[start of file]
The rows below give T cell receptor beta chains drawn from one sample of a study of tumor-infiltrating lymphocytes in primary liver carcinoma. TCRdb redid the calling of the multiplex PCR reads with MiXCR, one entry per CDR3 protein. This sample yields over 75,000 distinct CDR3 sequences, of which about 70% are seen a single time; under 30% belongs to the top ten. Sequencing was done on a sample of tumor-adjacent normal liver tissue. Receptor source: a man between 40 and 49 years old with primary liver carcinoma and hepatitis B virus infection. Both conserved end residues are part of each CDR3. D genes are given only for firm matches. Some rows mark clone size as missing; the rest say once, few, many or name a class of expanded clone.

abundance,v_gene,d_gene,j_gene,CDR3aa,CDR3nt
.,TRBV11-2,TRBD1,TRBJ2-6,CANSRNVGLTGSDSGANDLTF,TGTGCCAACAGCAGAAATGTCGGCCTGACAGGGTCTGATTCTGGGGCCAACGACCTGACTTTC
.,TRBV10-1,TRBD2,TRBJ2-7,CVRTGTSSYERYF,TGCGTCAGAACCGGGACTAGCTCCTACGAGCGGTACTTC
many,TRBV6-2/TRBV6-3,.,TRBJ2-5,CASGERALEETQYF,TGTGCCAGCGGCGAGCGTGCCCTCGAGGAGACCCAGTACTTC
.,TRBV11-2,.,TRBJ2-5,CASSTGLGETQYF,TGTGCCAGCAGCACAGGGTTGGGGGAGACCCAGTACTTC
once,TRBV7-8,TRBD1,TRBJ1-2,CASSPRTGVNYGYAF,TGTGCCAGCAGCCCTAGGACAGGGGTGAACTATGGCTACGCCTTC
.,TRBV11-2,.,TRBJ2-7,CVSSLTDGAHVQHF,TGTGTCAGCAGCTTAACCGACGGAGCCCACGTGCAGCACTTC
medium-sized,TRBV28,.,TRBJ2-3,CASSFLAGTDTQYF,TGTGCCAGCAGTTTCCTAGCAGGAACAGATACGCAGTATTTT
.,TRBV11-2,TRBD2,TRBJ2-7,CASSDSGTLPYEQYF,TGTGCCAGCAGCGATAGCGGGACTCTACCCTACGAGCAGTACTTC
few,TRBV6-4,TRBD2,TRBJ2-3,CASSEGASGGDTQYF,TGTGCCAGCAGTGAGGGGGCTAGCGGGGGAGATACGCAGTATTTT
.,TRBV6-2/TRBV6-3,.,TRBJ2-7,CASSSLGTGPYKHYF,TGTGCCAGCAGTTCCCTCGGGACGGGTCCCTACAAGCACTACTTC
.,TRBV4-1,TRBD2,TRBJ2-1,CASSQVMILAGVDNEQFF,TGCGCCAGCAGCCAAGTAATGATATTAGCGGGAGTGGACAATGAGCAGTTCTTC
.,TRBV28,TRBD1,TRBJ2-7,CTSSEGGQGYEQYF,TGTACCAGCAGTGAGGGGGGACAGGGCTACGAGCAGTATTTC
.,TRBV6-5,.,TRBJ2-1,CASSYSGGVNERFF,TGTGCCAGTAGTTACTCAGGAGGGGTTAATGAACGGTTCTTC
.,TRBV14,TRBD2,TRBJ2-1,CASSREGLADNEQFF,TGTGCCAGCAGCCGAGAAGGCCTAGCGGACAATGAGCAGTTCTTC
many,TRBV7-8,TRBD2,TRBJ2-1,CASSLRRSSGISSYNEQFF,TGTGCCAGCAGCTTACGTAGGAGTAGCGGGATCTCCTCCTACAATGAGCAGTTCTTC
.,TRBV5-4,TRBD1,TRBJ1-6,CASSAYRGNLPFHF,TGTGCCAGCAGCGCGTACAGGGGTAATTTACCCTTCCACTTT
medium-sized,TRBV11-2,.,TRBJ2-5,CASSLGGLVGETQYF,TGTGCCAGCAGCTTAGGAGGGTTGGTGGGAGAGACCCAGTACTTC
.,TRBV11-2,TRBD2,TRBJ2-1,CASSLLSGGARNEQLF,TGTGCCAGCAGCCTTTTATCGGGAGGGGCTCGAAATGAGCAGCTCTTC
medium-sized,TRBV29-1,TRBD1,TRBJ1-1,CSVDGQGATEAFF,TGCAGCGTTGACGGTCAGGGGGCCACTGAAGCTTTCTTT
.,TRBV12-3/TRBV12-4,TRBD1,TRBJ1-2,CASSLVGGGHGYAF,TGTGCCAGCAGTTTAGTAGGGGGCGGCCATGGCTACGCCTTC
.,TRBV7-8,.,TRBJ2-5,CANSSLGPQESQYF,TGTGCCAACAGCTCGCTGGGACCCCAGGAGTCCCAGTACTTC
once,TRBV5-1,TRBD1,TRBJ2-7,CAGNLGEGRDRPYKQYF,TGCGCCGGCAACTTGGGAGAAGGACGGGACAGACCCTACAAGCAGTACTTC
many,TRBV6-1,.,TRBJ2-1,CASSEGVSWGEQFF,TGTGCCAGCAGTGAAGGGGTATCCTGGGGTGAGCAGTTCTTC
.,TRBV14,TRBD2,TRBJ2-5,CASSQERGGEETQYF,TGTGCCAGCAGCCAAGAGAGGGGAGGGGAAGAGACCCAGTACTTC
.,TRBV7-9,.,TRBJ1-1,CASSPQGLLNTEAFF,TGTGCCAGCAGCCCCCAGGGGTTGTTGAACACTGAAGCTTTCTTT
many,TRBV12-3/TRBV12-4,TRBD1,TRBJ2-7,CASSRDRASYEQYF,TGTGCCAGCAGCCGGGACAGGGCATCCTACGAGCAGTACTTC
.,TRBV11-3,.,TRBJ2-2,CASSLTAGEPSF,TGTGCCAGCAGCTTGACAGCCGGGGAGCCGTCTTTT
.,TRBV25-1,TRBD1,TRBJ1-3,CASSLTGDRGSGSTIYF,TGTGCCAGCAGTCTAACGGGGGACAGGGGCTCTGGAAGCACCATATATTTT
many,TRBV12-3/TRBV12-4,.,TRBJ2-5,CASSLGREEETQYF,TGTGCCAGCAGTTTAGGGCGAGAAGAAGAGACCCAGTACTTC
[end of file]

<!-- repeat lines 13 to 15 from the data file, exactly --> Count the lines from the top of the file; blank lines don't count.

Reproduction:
.,TRBV4-1,TRBD2,TRBJ2-1,CASSQVMILAGVDNEQFF,TGCGCCAGCAGCCAAGTAATGATATTAGCGGGAGTGGACAATGAGCAGTTCTTC
.,TRBV28,TRBD1,TRBJ2-7,CTSSEGGQGYEQYF,TGTACCAGCAGTGAGGGGGGACAGGGCTACGAGCAGTATTTC
.,TRBV6-5,.,TRBJ2-1,CASSYSGGVNERFF,TGTGCCAGTAGTTACTCAGGAGGGGTTAATGAACGGTTCTTC